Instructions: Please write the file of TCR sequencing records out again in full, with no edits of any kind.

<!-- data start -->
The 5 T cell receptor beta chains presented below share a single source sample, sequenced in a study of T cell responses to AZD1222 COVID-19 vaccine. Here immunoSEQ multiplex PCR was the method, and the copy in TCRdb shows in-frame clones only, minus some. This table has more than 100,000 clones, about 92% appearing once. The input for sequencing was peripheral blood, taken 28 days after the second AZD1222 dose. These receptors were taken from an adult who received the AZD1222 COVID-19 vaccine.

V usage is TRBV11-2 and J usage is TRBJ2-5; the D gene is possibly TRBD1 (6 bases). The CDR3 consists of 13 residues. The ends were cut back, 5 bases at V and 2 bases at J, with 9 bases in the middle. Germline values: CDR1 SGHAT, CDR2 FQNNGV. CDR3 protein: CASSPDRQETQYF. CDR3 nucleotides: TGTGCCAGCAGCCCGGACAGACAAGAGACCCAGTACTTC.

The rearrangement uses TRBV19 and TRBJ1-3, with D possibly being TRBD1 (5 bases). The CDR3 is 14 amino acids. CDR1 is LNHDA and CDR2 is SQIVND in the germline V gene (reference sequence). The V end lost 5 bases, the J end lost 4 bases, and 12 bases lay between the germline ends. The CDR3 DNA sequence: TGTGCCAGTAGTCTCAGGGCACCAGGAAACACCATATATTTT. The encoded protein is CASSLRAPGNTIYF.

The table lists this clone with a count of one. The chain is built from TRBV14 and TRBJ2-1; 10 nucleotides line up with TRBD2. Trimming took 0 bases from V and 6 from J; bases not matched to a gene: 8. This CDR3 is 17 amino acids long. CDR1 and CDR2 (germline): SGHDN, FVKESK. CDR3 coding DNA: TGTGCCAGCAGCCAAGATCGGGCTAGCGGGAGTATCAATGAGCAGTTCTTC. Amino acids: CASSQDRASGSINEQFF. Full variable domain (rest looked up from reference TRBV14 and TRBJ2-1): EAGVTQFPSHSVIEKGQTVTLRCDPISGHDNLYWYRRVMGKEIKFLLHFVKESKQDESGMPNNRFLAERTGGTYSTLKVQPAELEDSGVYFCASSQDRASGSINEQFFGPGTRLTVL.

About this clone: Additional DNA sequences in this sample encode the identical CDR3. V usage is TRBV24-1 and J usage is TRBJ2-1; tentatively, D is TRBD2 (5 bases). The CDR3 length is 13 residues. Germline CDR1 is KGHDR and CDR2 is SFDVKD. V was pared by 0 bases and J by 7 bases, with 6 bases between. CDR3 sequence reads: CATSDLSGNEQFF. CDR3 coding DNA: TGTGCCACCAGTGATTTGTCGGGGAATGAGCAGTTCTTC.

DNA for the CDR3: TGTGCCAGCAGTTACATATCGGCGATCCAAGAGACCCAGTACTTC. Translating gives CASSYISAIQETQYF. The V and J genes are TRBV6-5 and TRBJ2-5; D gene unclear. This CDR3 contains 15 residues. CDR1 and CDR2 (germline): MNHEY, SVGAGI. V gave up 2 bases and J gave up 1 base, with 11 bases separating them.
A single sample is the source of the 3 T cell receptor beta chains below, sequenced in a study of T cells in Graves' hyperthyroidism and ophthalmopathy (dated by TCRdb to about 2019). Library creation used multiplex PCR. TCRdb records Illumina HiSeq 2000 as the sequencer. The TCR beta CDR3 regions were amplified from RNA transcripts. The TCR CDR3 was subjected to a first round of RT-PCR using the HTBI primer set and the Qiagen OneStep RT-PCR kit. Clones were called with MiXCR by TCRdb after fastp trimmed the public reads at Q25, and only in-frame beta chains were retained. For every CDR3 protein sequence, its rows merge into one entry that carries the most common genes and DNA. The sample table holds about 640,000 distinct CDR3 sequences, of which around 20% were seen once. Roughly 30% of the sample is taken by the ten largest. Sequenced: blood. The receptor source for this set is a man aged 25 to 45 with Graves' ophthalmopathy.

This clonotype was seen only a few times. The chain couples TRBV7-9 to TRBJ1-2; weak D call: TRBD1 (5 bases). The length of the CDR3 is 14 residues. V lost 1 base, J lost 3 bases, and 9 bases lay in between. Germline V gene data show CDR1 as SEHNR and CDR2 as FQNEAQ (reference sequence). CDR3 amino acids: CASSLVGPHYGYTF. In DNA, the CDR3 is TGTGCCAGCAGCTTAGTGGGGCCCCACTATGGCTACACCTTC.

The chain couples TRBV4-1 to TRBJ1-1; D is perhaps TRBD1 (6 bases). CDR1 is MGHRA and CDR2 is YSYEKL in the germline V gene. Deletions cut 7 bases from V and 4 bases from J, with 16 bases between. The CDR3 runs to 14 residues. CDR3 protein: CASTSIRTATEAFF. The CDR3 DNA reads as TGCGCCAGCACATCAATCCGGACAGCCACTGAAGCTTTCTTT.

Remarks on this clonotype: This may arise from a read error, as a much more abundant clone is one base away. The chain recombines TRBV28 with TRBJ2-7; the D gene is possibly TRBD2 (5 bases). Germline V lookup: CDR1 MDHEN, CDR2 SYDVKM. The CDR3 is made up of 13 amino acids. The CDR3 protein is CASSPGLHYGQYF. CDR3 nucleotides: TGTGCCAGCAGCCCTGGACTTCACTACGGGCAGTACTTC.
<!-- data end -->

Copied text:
The 5 T cell receptor beta chains presented below share a single source sample, sequenced in a study of T cell responses to AZD1222 COVID-19 vaccine. Here immunoSEQ multiplex PCR was the method, and the copy in TCRdb shows in-frame clones only, minus some. This table has more than 100,000 clones, about 92% appearing once. The input for sequencing was peripheral blood, taken 28 days after the second AZD1222 dose. These receptors were taken from an adult who received the AZD1222 COVID-19 vaccine.

V usage is TRBV11-2 and J usage is TRBJ2-5; the D gene is possibly TRBD1 (6 bases). The CDR3 consists of 13 residues. The ends were cut back, 5 bases at V and 2 bases at J, with 9 bases in the middle. Germline values: CDR1 SGHAT, CDR2 FQNNGV. CDR3 protein: CASSPDRQETQYF. CDR3 nucleotides: TGTGCCAGCAGCCCGGACAGACAAGAGACCCAGTACTTC.

The rearrangement uses TRBV19 and TRBJ1-3, with D possibly being TRBD1 (5 bases). The CDR3 is 14 amino acids. CDR1 is LNHDA and CDR2 is SQIVND in the germline V gene (reference sequence). The V end lost 5 bases, the J end lost 4 bases, and 12 bases lay between the germline ends. The CDR3 DNA sequence: TGTGCCAGTAGTCTCAGGGCACCAGGAAACACCATATATTTT. The encoded protein is CASSLRAPGNTIYF.

The table lists this clone with a count of one. The chain is built from TRBV14 and TRBJ2-1; 10 nucleotides line up with TRBD2. Trimming took 0 bases from V and 6 from J; bases not matched to a gene: 8. This CDR3 is 17 amino acids long. CDR1 and CDR2 (germline): SGHDN, FVKESK. CDR3 coding DNA: TGTGCCAGCAGCCAAGATCGGGCTAGCGGGAGTATCAATGAGCAGTTCTTC. Amino acids: CASSQDRASGSINEQFF. Full variable domain (rest looked up from reference TRBV14 and TRBJ2-1): EAGVTQFPSHSVIEKGQTVTLRCDPISGHDNLYWYRRVMGKEIKFLLHFVKESKQDESGMPNNRFLAERTGGTYSTLKVQPAELEDSGVYFCASSQDRASGSINEQFFGPGTRLTVL.

About this clone: Additional DNA sequences in this sample encode the identical CDR3. V usage is TRBV24-1 and J usage is TRBJ2-1; tentatively, D is TRBD2 (5 bases). The CDR3 length is 13 residues. Germline CDR1 is KGHDR and CDR2 is SFDVKD. V was pared by 0 bases and J by 7 bases, with 6 bases between. CDR3 sequence reads: CATSDLSGNEQFF. CDR3 coding DNA: TGTGCCACCAGTGATTTGTCGGGGAATGAGCAGTTCTTC.

DNA for the CDR3: TGTGCCAGCAGTTACATATCGGCGATCCAAGAGACCCAGTACTTC. Translating gives CASSYISAIQETQYF. The V and J genes are TRBV6-5 and TRBJ2-5; D gene unclear. This CDR3 contains 15 residues. CDR1 and CDR2 (germline): MNHEY, SVGAGI. V gave up 2 bases and J gave up 1 base, with 11 bases separating them.
A single sample is the source of the 3 T cell receptor beta chains below, sequenced in a study of T cells in Graves' hyperthyroidism and ophthalmopathy (dated by TCRdb to about 2019). Library creation used multiplex PCR. TCRdb records Illumina HiSeq 2000 as the sequencer. The TCR beta CDR3 regions were amplified from RNA transcripts. The TCR CDR3 was subjected to a first round of RT-PCR using the HTBI primer set and the Qiagen OneStep RT-PCR kit. Clones were called with MiXCR by TCRdb after fastp trimmed the public reads at Q25, and only in-frame beta chains were retained. For every CDR3 protein sequence, its rows merge into one entry that carries the most common genes and DNA. The sample table holds about 640,000 distinct CDR3 sequences, of which around 20% were seen once. Roughly 30% of the sample is taken by the ten largest. Sequenced: blood. The receptor source for this set is a man aged 25 to 45 with Graves' ophthalmopathy.

This clonotype was seen only a few times. The chain couples TRBV7-9 to TRBJ1-2; weak D call: TRBD1 (5 bases). The length of the CDR3 is 14 residues. V lost 1 base, J lost 3 bases, and 9 bases lay in between. Germline V gene data show CDR1 as SEHNR and CDR2 as FQNEAQ (reference sequence). CDR3 amino acids: CASSLVGPHYGYTF. In DNA, the CDR3 is TGTGCCAGCAGCTTAGTGGGGCCCCACTATGGCTACACCTTC.

The chain couples TRBV4-1 to TRBJ1-1; D is perhaps TRBD1 (6 bases). CDR1 is MGHRA and CDR2 is YSYEKL in the germline V gene. Deletions cut 7 bases from V and 4 bases from J, with 16 bases between. The CDR3 runs to 14 residues. CDR3 protein: CASTSIRTATEAFF. The CDR3 DNA reads as TGCGCCAGCACATCAATCCGGACAGCCACTGAAGCTTTCTTT.

Remarks on this clonotype: This may arise from a read error, as a much more abundant clone is one base away. The chain recombines TRBV28 with TRBJ2-7; the D gene is possibly TRBD2 (5 bases). Germline V lookup: CDR1 MDHEN, CDR2 SYDVKM. The CDR3 is made up of 13 amino acids. The CDR3 protein is CASSPGLHYGQYF. CDR3 nucleotides: TGTGCCAGCAGCCCTGGACTTCACTACGGGCAGTACTTC.